New Page on PWM

This one apparently escaped a few weeks ago but now it is complete, a tutorial page on PWM:-

Very, very, very good indeed! Thanks for the effort!

I've a question for you, one that I did not bother to search yet. Can we program arduino PWM outputs to be non-synchronous, ie, not based on same frequency and phase shift (latter is more important) ?

I am to try (all I can do is try) to do a sigma-delta modulated output. It's fairly easy on an FPGA, but not that easy with a micro unless I have a hard-realtime system. For sigma-delta I need quite a lot of "oversampling", and any significant non hard-RT change will be a disaster.

So I once thought: if I could have all those PWM out-of-phase and with different frequencies, maybe I can be able to have, using some CPLD or discrete logic, a nice sigma-delta output, with a combinatorial circuit.

Still, your page is excellent !!! Let me congratulate you again, and in hopes other electronic tutorials will follow.


Wow! Very informative and well written.

You have developed a very nice, graphical explanation of PWM.

The section on filters is not very accurate. There is a good reference on low-pass filters at

Can we program arduino PWM outputs to be non-synchronous

No they are all tied to the processor clock.

Jdoll :- when you say:-

The section on filters is not very accurate.

Do you mean comprehensive or are you saying their are inaccuracies in it. That is there are bits that are wrong?

If so could you be a bit more specific as I would like the opportunity to correct any errors I may have inadvertently made.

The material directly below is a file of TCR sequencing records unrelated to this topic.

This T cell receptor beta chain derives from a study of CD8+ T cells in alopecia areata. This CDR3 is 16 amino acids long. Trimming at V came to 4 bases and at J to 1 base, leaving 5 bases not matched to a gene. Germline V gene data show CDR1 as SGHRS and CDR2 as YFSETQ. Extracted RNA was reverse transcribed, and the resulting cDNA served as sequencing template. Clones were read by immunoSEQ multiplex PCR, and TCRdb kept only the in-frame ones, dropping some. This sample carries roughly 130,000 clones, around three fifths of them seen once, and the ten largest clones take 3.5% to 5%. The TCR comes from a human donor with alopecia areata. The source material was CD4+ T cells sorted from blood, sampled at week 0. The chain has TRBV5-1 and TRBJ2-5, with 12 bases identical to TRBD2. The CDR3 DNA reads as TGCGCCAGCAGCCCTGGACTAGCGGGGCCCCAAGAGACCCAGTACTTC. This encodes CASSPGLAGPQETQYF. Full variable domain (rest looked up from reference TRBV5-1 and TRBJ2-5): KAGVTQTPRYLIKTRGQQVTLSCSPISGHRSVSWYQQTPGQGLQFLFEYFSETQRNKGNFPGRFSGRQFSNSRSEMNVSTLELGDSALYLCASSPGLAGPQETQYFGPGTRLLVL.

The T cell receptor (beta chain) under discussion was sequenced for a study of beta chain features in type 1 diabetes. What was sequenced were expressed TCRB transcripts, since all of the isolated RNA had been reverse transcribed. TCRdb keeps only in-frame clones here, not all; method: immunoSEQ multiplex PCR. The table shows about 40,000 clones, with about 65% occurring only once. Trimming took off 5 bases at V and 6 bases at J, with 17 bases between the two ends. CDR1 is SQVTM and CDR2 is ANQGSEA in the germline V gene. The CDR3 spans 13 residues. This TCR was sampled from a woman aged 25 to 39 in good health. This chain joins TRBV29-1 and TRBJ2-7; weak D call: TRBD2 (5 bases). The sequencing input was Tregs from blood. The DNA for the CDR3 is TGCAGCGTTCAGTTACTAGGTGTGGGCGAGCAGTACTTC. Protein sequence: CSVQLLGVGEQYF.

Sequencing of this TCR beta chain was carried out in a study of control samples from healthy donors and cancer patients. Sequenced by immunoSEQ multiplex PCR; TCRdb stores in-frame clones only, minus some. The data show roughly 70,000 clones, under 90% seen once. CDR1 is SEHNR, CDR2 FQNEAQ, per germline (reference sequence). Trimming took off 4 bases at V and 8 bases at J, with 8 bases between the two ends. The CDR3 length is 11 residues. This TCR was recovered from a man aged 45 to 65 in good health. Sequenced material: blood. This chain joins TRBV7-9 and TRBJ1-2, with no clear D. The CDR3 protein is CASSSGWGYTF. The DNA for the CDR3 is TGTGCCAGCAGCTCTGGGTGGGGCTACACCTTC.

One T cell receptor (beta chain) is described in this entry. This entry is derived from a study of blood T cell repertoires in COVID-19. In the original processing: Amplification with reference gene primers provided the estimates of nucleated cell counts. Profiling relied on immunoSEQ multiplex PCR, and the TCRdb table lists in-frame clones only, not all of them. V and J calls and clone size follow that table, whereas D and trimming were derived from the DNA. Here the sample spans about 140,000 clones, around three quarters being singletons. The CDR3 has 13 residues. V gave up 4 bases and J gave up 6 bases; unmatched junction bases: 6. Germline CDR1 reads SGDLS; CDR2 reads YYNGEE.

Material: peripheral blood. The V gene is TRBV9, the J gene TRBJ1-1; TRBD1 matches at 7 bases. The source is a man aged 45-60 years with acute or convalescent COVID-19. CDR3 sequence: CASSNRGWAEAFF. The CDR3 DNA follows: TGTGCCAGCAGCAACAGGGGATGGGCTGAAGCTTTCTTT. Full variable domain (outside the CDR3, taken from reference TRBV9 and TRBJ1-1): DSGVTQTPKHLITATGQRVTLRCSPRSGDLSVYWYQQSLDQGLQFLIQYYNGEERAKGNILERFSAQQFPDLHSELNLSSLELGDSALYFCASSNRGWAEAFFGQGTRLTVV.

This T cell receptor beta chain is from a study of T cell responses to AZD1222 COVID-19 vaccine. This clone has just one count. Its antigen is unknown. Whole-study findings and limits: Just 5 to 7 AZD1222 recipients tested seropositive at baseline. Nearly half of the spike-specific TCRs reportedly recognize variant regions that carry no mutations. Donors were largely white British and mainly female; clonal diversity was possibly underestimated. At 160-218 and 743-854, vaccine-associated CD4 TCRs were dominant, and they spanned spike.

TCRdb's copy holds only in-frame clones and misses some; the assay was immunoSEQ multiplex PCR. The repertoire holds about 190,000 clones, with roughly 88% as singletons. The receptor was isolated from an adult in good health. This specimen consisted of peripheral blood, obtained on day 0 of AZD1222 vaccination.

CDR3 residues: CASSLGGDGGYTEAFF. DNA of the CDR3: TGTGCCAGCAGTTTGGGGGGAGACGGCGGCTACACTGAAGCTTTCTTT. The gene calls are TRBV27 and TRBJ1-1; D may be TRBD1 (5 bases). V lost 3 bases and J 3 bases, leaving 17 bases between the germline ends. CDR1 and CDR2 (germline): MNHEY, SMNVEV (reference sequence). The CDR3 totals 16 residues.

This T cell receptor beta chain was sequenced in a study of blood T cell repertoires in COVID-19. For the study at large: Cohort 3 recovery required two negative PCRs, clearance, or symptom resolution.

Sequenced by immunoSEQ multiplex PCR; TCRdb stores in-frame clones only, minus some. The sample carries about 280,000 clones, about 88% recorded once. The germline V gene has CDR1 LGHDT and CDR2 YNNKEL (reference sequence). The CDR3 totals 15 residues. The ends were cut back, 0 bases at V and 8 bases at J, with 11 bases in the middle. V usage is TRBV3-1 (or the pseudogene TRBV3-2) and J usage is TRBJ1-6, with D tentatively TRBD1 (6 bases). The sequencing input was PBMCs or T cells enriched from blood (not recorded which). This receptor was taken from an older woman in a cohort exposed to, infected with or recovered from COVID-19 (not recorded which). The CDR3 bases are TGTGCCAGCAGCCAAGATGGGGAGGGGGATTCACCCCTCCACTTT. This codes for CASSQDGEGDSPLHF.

As I said, filter design is very complex and deserves at least a book to itself. My main aim was to simplify the concept of a filter so that it didn't get in the way of the main topic of the page which was PWM.

I was involved in the design of active audio filters that went into the U.K.'s nuclear submarines so I do know a bit about the subject. That's not to say my wording might not be right or I made a slip of the calculator.

I am saying there are inaccuracies.

dB is a function of power ratio: 10 * log (P2/P1). Thus when P2 is half of P1, we have 10 * log (0.5) = -3 deciBels. Amplitude normally refers to voltage, whose square is proportional to power. At the 3 dB point in your low pass filter example, amplitude is reduced to 0.707 (square root of 0.5) of its full value.

A first order filter has an asymptotic slope of 6 dB/octave, not 3. The response of the filter is -3dB at the "corner" frequency - the point where the 6 dB/octave asymptote meets the full-amplitude line. Higher order filters have an asymptotic slope of 6n dB/octave, where n is the order of the filter.